3D printed mystery specimens

 

Remote Vertebrate Life and Evolution student Shin Kang with 3D printed mystery specimen

At the cusp of a new year, new term and new challenges, we look forward to developing further opportunities to enrich our students’ learning experience and academic studies. We have been tremendously fortunate to have had the phenomenal support of the wider UCL community which has provided a safe and supportive environment and trusted us to welcome students back into the museums. Thank you!

 

Tannis Davidson is the Curator of the Grant Museum of Zoology, UCL

 

 

 

Specimen of the Week 388: Lunar Orbiter Images

ucwehlc9 August 2019

In honour of the 50th anniversary of the Apollo 11 moon landing this month we have something extra-terrestrial for you.

UCL is home to an amazing collection of images taken from spacecraft; our specimen of the week is nothing less than the whole of the planet Earth as seen from the Moon

UCL's print of Lunar Orbiter 1 Photograph 1117, the Earth viewed from lunar orbit. Copyright NASA 1966, public domain

UCL’s print of Lunar Orbiter 1 Photograph 1117, the Earth viewed from lunar orbit. Copyright NASA 1966, public domain

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Specimen of the Week 370: Alcoholic Fatty Liver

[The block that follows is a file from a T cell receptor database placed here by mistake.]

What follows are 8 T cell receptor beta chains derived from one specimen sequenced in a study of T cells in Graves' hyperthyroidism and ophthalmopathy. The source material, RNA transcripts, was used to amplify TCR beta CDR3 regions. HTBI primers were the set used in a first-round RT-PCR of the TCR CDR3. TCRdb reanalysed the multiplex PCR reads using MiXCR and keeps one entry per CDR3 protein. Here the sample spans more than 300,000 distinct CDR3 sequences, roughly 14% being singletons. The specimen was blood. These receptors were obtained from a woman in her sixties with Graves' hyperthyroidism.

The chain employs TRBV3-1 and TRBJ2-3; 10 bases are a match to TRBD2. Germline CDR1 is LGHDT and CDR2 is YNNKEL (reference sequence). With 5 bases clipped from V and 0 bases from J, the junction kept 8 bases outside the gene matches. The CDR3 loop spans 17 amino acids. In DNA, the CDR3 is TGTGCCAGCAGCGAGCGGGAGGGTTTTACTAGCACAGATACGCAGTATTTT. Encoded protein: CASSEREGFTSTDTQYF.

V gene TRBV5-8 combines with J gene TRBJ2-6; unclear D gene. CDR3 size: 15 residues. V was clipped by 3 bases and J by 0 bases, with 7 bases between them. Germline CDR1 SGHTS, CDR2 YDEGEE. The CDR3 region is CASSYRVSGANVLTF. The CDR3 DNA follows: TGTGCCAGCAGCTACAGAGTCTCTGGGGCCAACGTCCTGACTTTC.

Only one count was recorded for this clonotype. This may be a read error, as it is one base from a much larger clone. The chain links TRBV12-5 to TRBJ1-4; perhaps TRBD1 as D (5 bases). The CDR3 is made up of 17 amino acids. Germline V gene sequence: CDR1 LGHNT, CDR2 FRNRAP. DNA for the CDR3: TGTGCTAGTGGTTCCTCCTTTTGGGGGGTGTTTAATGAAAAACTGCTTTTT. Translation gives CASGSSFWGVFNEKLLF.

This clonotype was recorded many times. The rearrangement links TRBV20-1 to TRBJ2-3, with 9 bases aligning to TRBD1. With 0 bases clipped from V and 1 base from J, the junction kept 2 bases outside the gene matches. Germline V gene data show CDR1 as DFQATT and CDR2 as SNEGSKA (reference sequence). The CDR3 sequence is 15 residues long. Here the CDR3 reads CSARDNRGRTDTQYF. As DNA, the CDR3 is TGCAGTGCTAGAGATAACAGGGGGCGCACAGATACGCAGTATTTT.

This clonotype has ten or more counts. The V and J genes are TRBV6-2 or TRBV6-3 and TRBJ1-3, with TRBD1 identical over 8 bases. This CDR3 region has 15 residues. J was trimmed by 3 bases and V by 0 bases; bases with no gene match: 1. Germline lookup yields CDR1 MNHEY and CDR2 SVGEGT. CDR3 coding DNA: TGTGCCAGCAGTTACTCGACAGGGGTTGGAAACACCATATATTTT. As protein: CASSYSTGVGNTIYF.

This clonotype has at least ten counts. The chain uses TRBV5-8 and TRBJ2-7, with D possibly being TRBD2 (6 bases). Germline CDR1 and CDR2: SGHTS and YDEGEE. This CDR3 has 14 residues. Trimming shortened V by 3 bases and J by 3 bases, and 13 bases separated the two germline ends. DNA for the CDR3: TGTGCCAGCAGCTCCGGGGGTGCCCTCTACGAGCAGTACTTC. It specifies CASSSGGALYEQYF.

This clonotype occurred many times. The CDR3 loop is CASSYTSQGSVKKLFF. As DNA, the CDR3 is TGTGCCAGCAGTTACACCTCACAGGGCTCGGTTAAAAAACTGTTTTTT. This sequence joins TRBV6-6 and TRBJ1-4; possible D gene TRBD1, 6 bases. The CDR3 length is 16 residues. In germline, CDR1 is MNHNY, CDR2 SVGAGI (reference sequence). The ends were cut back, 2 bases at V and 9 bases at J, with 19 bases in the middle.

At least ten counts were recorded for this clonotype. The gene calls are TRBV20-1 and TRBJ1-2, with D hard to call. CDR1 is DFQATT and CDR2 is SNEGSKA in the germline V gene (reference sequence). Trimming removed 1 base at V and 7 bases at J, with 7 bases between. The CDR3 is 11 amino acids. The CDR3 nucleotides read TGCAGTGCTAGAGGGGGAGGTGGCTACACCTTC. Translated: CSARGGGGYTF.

Subhadra Das7 December 2018

Today’s specimen of the week comes from UCL Pathology Collections. The Collections are displayed at the UCL Pathology Museum at the Royal Free Campus of the UCL Medical School in Hampstead. The museum includes a medical teaching collection of nearly 3,000 specimens of human remains illustrating the history of disease. To open up these specialist medical displays to a wider audience, we’ve developed a trail of 10 specimens of well known diseases. As the museum only opens to the public for special events, we’re sharing the trail as part of the Specimen of the Week series.

All of the entries for the UCL Pathology Collections Top 10 Medical Trail have been written by Nazli Pulatmen, who worked with us for her MA Museum Studies placement in the summer of 2018.

This extreme case of alcoholic fatty liver was taken from a 30-year-old patient who died from liver failure. According to the patient’s clinical history, he consumed on average 1 to 2 bottles of vodka each day for 15 years.

A section of liver showing fatty liver disease

The liver of a 30-year-old who died from liver failure

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Specimen of the Week 366: Acute Lobar Collapse